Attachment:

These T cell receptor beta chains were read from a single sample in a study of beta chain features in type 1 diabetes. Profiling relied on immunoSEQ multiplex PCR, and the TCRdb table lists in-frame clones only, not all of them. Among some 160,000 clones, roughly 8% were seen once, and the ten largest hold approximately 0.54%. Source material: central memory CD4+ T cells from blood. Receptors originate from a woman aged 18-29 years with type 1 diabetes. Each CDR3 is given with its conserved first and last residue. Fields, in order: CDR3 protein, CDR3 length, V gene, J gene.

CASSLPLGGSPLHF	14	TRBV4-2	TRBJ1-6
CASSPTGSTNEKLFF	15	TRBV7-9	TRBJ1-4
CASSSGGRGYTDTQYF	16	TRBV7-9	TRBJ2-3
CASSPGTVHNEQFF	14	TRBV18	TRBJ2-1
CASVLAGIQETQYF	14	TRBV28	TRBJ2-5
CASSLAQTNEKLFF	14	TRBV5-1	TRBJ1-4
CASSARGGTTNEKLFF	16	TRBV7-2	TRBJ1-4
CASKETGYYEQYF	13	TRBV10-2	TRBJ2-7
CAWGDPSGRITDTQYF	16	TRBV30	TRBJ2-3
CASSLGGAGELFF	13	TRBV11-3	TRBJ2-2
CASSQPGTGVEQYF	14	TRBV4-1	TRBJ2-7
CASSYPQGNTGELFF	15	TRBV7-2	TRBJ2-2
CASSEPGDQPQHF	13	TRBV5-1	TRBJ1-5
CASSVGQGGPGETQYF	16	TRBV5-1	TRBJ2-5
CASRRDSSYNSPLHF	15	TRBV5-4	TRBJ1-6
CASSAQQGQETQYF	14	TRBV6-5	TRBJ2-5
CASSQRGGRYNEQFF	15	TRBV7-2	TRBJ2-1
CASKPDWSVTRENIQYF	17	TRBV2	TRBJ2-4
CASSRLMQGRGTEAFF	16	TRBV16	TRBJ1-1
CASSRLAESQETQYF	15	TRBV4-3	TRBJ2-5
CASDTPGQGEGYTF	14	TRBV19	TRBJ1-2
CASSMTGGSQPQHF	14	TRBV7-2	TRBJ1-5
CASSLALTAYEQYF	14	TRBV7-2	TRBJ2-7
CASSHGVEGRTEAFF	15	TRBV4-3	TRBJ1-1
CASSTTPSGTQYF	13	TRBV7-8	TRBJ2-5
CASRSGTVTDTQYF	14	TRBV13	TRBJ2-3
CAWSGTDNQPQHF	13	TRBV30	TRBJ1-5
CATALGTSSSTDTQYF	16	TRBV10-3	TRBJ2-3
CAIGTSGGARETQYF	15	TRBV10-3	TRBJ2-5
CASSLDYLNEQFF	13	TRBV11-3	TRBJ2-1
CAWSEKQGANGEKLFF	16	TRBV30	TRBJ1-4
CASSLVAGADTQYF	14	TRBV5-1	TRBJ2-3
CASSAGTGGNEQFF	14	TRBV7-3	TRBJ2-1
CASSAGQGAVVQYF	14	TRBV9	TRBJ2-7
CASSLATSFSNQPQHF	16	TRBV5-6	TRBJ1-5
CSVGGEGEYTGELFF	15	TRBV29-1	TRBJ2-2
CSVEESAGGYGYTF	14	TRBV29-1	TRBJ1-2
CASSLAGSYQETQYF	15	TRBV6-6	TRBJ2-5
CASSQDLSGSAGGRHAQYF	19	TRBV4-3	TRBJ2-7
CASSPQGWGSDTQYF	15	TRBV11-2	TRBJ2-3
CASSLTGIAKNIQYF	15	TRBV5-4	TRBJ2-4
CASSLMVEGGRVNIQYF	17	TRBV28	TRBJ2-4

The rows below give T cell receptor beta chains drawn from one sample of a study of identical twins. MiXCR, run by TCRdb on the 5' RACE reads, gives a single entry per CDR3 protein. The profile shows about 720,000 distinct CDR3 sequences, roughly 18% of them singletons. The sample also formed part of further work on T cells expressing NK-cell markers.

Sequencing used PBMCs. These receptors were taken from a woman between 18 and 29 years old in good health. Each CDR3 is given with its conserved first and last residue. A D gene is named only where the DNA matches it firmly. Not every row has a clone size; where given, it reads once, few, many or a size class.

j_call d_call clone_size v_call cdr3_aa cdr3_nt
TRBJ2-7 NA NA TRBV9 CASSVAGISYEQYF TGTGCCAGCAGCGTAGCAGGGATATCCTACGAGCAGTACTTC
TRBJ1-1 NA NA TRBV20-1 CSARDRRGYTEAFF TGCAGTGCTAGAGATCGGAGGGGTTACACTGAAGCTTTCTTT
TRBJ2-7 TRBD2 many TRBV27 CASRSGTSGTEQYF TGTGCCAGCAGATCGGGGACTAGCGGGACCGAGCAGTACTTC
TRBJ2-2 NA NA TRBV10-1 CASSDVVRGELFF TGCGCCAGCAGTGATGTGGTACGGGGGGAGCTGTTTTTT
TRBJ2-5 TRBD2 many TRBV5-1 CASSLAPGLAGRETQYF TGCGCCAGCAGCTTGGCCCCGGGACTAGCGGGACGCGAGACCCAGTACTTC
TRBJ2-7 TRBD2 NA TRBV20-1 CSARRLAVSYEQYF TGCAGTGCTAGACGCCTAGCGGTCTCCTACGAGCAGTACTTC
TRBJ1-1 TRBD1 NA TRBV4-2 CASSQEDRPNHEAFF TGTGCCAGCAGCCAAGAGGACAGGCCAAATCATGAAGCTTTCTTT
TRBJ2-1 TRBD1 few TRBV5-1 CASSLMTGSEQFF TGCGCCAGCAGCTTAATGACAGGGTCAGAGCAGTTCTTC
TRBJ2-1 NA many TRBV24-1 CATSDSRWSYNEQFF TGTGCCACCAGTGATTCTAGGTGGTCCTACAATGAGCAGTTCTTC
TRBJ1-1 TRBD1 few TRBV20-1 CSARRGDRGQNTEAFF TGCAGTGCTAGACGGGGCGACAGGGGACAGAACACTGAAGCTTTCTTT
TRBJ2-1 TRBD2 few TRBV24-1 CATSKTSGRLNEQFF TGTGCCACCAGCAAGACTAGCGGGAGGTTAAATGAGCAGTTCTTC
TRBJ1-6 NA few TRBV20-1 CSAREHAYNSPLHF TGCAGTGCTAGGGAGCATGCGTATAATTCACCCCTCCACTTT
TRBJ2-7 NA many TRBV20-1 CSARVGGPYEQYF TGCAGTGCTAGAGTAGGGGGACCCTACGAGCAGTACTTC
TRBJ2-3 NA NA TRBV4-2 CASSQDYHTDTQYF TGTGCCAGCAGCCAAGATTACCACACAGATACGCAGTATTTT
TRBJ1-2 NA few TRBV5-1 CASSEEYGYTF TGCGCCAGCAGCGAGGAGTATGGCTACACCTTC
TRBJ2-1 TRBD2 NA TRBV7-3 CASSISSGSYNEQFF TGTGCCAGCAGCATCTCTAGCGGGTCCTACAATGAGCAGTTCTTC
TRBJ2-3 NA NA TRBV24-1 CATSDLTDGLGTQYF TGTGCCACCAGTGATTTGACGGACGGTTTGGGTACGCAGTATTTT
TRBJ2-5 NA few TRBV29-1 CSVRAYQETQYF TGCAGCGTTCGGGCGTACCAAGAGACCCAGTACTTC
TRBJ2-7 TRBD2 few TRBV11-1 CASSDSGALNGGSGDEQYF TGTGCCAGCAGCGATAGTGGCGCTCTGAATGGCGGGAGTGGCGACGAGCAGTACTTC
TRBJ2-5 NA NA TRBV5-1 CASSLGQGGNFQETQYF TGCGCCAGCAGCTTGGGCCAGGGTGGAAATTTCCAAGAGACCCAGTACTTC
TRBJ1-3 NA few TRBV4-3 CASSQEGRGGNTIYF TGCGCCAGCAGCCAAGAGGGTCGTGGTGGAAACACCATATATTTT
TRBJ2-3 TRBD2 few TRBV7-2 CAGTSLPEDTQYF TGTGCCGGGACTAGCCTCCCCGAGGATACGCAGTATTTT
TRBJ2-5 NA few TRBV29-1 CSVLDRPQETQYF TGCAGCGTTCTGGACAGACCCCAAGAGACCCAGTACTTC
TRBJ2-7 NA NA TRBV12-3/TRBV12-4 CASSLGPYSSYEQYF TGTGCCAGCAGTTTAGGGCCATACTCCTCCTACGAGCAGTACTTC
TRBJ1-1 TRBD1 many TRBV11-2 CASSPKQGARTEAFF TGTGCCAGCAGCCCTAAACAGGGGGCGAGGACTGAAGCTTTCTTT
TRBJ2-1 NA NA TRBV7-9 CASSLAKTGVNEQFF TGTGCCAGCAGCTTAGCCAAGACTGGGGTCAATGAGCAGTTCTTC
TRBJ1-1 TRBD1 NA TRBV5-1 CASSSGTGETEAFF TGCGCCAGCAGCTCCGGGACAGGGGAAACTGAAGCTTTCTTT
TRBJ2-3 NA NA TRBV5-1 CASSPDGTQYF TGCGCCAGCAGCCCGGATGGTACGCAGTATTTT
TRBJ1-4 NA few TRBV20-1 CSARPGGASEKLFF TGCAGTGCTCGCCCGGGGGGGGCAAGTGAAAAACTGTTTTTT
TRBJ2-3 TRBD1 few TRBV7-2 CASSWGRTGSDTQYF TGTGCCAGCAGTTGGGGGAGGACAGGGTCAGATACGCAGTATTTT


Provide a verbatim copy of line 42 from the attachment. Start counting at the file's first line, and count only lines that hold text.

CASSLTGIAKNIQYF	15	TRBV5-4	TRBJ2-4